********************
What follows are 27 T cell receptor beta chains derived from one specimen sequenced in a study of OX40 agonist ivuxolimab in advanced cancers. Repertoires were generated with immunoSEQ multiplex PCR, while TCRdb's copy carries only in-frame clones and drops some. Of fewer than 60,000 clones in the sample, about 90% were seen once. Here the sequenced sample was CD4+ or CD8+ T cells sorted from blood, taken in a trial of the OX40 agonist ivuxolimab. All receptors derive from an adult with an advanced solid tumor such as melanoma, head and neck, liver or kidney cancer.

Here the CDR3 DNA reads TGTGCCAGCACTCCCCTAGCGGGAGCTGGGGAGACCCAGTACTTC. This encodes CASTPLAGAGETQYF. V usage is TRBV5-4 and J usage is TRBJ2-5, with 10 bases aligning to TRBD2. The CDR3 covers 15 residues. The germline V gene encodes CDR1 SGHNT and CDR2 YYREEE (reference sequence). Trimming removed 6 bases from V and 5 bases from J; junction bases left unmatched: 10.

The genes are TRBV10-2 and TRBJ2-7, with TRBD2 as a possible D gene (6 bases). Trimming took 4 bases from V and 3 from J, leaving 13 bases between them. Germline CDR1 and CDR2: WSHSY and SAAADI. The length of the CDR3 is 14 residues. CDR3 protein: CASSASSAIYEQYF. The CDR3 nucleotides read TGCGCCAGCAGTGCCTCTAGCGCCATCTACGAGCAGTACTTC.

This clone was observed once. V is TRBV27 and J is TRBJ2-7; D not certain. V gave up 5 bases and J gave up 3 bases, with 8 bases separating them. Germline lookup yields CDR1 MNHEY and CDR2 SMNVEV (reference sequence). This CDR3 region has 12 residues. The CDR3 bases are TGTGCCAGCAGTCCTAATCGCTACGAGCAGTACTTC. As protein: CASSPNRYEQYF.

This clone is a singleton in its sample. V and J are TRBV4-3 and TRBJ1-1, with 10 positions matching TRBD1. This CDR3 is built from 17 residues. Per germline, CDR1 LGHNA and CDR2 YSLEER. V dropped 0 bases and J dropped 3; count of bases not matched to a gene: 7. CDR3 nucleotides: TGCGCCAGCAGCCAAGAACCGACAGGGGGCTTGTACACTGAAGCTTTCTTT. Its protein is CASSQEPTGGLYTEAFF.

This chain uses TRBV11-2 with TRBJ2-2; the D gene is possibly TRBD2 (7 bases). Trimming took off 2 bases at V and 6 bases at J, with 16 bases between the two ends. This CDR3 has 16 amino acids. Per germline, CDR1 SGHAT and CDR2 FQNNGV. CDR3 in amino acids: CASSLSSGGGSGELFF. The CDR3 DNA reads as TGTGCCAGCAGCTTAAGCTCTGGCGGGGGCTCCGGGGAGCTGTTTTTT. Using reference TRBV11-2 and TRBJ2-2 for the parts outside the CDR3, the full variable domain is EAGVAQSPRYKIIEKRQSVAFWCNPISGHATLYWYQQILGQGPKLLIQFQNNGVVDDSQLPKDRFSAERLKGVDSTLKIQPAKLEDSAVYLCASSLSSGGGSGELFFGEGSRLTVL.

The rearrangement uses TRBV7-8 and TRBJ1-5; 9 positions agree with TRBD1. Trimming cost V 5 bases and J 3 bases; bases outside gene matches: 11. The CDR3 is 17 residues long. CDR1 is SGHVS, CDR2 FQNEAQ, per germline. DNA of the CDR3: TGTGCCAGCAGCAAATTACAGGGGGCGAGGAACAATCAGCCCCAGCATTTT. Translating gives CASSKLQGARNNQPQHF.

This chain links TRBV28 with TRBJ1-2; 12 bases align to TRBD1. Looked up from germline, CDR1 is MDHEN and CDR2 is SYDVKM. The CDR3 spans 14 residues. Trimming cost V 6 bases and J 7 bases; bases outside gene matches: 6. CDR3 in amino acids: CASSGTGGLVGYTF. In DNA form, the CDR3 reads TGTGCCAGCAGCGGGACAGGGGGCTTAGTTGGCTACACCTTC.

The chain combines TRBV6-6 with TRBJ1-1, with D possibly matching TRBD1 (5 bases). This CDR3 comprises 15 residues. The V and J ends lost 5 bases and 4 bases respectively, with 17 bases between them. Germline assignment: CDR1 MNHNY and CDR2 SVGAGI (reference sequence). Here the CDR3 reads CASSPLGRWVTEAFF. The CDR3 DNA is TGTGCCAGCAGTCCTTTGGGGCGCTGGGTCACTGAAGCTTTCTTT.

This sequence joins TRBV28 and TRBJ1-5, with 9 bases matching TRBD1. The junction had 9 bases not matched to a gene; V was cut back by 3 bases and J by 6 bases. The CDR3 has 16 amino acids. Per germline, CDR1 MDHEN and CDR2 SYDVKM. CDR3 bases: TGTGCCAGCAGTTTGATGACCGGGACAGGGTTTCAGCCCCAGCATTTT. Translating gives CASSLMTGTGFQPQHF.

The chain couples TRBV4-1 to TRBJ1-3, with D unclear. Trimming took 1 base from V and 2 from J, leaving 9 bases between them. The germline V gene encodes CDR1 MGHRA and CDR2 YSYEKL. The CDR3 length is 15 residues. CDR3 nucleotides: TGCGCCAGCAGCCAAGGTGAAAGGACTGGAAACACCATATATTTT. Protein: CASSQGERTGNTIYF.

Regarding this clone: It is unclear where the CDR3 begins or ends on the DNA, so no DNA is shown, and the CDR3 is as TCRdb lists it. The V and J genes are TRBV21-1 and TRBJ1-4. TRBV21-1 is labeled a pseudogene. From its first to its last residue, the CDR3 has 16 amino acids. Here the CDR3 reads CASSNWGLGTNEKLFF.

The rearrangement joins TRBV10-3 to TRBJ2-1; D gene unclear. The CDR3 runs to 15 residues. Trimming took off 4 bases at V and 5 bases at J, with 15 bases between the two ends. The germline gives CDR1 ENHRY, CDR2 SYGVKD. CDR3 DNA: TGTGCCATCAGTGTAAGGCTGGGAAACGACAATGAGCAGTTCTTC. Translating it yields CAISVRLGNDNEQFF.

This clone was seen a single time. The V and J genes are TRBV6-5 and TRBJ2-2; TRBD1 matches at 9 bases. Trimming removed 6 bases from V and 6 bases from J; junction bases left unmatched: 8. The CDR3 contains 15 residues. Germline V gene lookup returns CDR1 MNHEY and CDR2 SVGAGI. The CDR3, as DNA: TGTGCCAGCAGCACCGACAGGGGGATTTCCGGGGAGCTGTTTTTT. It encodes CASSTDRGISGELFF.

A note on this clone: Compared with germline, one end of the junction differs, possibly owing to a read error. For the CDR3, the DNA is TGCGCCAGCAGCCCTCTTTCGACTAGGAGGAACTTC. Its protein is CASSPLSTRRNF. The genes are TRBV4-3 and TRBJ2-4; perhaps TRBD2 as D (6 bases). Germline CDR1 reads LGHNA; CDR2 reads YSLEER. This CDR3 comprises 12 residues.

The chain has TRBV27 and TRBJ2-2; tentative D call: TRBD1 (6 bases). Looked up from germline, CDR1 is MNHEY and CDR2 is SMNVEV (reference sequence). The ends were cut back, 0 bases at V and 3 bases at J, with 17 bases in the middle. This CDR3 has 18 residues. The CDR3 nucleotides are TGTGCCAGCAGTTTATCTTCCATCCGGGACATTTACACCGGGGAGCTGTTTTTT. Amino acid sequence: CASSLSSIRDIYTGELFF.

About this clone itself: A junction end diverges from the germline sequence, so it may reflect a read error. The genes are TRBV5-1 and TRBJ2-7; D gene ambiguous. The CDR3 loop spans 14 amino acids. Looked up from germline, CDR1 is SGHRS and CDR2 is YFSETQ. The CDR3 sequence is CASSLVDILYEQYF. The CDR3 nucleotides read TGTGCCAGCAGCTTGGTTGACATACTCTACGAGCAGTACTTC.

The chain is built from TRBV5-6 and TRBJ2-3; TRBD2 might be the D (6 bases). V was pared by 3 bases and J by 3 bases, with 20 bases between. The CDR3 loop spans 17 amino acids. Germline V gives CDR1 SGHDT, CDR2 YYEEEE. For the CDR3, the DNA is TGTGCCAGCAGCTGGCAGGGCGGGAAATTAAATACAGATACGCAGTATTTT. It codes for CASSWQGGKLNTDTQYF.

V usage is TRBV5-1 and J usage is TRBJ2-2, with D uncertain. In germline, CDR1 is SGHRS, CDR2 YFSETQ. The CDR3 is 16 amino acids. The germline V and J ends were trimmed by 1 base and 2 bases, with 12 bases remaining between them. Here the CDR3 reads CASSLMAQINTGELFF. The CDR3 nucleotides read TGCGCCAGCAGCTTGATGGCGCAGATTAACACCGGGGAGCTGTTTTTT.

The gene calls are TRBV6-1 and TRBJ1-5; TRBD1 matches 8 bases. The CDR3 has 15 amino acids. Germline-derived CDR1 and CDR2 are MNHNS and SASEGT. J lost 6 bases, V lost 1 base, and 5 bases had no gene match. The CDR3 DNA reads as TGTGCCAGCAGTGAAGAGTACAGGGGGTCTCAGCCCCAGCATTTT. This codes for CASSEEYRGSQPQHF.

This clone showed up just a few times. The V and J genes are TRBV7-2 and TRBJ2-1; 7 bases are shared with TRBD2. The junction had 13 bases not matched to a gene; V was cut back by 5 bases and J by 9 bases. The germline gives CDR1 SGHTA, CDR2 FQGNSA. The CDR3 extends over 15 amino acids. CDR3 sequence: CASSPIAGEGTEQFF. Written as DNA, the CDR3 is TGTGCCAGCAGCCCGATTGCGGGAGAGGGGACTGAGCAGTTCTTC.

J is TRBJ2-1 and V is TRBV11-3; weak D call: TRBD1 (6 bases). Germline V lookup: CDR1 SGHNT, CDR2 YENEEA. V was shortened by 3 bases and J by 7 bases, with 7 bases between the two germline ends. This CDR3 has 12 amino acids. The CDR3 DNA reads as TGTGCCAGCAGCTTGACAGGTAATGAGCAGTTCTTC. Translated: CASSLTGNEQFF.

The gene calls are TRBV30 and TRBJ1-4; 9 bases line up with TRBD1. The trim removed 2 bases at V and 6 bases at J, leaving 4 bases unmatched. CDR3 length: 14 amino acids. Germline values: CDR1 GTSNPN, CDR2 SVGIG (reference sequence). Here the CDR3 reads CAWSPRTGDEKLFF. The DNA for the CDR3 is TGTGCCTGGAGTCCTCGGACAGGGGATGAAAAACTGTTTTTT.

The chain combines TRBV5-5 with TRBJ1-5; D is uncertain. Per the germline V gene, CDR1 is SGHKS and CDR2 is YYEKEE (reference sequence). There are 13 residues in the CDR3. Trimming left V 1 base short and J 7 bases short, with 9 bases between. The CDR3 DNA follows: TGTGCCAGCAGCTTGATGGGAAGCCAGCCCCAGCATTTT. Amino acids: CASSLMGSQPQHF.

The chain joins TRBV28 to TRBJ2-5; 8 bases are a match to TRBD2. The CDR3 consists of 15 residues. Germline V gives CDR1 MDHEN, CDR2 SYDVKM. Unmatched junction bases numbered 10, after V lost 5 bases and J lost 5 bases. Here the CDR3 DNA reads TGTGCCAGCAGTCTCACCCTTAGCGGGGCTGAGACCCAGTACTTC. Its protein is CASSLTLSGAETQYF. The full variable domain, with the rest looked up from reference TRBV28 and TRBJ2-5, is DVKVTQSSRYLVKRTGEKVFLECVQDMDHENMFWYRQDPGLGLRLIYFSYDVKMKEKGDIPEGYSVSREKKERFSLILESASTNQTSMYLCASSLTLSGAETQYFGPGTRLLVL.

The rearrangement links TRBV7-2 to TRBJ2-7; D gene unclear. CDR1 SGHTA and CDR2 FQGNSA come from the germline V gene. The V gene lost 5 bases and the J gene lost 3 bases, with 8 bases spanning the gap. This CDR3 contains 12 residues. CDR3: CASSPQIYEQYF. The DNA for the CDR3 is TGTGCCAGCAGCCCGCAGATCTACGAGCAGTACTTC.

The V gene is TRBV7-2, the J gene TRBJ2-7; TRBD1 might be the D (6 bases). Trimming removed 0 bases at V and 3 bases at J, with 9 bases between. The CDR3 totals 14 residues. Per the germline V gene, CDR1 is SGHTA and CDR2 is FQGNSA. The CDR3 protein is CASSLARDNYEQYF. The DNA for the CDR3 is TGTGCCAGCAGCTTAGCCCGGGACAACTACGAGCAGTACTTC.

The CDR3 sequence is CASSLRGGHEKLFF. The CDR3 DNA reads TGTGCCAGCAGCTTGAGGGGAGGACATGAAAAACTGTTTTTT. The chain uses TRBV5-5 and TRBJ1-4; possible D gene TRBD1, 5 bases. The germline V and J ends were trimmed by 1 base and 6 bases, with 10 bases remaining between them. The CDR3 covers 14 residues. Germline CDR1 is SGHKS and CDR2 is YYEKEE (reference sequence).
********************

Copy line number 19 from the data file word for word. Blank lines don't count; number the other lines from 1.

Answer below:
V usage is TRBV5-1 and J usage is TRBJ2-2, with D uncertain. In germline, CDR1 is SGHRS, CDR2 YFSETQ. The CDR3 is 16 amino acids. The germline V and J ends were trimmed by 1 base and 2 bases, with 12 bases remaining between them. Here the CDR3 reads CASSLMAQINTGELFF. The CDR3 nucleotides read TGCGCCAGCAGCTTGATGGCGCAGATTAACACCGGGGAGCTGTTTTTT.